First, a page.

As an openly gay actor, Ryan Spahn was determined to tell his story. “Nora Highland” was originally developed to be an Off-Broadway play, but when the pandemic forced a shutdown, Spahn had to rethink. The story explores the casting process surrounding an iconic gay character in a new Broadway revival.
A fundraising event with actors Michael Urie and Tessa Thompson involved a reading, and prompted Spahn to consider Zoom. In the end, Spahn turned director and cinematographer as he filmed his production via Zoom. “I was directing the actors from my apartment via Zoom into their homes. Nobody interacted in-person. The actors had to do their own lights, microphones, set decorating, costumes, props, meals, etc. They had to be super game for it,” Spahn says.
He adds shooting online meant “safety, with regards to Covid-19 and the pandemic, was not something we had to deal with.”
The film will now get a digital release, premiering Oct. 26 at the Newfest NY LGBTQ Film Festival.
Spahn talks with Variety below about releasing his film this way:
How were you connected to the original material (play), and what was it that interested you in adapting it for the screen?
The subject matter of “Nora Highland” is very important to me, and I wanted to seize the opportunity to make it into a film. I am an openly gay actor. I have faced tremendous setbacks because of this. Ideally, any actor should be allowed to play any role. That’s why actors get into acting. But, as of 2020, straight actors are the only actors allowed to do that. Queer actors pretty much only get to play queer. There are exceptions, but they are rare. The industry has positioned us this way. And now, with the stigma for playing queer thankfully being lifted, the flip side of that is that straight actors are swooping in and taking the queer roles as well, leaving us high and dry.
What were the original plans for the film (distribution) and how did that change?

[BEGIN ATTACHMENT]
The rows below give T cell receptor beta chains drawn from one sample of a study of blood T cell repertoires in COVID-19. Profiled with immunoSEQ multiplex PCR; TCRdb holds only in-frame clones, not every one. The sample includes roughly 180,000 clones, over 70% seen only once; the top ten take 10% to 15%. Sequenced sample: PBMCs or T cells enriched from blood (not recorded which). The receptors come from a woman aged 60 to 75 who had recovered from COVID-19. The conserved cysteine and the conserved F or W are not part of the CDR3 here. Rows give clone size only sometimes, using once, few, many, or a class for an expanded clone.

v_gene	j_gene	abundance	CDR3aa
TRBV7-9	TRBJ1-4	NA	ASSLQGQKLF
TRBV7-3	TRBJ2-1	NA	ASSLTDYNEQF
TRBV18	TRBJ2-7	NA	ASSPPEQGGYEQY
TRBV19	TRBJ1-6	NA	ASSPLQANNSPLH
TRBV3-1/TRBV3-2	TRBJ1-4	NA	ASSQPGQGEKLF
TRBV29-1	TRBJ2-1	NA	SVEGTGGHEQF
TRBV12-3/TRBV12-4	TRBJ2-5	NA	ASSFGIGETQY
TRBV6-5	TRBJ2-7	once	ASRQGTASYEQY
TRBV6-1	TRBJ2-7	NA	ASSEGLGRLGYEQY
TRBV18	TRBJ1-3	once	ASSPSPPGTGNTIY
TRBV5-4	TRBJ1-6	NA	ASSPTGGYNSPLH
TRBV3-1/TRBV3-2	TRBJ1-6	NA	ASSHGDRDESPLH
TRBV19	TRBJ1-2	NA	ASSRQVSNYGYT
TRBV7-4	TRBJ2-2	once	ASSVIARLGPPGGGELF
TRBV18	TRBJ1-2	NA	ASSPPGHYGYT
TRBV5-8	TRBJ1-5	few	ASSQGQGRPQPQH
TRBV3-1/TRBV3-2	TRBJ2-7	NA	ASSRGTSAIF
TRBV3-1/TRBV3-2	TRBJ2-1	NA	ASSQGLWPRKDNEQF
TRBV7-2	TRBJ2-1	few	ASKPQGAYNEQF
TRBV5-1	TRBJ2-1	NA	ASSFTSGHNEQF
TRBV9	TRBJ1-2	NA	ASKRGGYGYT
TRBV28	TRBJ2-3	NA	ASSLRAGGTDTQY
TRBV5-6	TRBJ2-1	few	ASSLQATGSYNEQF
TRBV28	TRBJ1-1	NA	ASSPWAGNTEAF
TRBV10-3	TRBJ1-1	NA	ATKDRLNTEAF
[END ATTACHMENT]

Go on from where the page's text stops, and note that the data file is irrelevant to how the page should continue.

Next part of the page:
The original plan for “Nora Highland” was to find an off-Broadway theater to produce the play. It’s never had a production. But, in mid-March, the entire theater community was shut down indefinitely. It was shattering. In every sense. All I can equate it to is what it must feel like for an ice skater to twist an ankle or a runner to tear a meniscus. I had no other option but to change.
How did you pivot to shooting in a pandemic?
“Nora Highland” is based on my play, which was presented on Zoom early in the pandemic as a fundraising event for Play-PerView. The online reading starred Tessa Thompson and Michael Urie. After watching that, I became aware of how well the material worked in the video-conferencing format. It felt almost intentional. Most things that are presented digitally these days, things that weren’t intended to be presented digitally, don’t really work. I felt the opposite was true here. I knew I had to pivot to adapting my play into a film and shoot it during quarantine. “Nora Highland” plays in the vein of films such as “Unfriended” and “Searching.”
What were the challenges in terms of not sacrificing on quality?
The film was shot entirely on Zoom. Most of the actors have never met each other in-person. Some were based in New York, one was in L.A., and one was in London. Time zones were definitely stressful for rehearsals and filming. The hardest part of the actual shoot was how dependent we were on people’s internet connections. There’s a scene that I wanted to be filmed as a 45 minute, single take. The only way that would work is if everyone’s internet connections held up. Thankfully, they did.
What is it like to be releasing the film this way and virtually?
“Nora Highland” made its world premiere digitally on Monday at NewFest: New York’s LGBT Film Festival. It’s exciting to be a part of an online film festival. I’m able to watch tons of films, perhaps more than I would’ve seen in-person. I’m connecting with filmmakers from all over the world on social media and sharing the love I had for their work. I’m watching virtual Q&A’s, many of which might not have occurred if they were in-person. It feels very special. Also, my film has a chance to reach a larger audience this way.
Are you planning to continue producing work that is virtual/within this space? Do you think live streams or zoom is a workable space for theater?
I think there’s a lot that will continue to happen in the virtual space once the pandemic is under control. I’m going to be a part of an upcoming CBS Spectrum series that’s shot practically and remotely. I think people are learning how to make lemonade out of lemons, which is really important for survival. As for live theater, which is deeply missed, I believe the next step is for plays to be performed on a stage in an empty theater with cameras all around. No live audience. The nightly performances can be live-streamed to a digital audience. They had tremendous success with this model at the Old Vic in London, and Actor’s Equity needs to approve contracts for this here in the States. It will marry the sensation of live performance with the digital era. The thrill will be resurrected.